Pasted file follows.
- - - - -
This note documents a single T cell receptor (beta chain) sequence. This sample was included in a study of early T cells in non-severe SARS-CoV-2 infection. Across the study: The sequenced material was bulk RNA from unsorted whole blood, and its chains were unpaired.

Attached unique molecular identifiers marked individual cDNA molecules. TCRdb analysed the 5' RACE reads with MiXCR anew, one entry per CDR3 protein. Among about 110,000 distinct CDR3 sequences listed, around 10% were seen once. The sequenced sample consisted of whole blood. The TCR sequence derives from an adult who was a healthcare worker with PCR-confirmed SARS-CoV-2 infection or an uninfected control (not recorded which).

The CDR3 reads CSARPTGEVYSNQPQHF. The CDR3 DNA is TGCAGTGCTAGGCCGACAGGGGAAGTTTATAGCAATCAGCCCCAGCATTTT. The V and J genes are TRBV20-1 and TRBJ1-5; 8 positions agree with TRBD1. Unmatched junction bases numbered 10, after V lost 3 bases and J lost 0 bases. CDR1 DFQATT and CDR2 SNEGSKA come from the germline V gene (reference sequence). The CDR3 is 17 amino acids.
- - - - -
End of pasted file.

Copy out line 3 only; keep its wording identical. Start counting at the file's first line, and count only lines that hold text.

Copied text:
The CDR3 reads CSARPTGEVYSNQPQHF. The CDR3 DNA is TGCAGTGCTAGGCCGACAGGGGAAGTTTATAGCAATCAGCCCCAGCATTTT. The V and J genes are TRBV20-1 and TRBJ1-5; 8 positions agree with TRBD1. Unmatched junction bases numbered 10, after V lost 3 bases and J lost 0 bases. CDR1 DFQATT and CDR2 SNEGSKA come from the germline V gene (reference sequence). The CDR3 is 17 amino acids.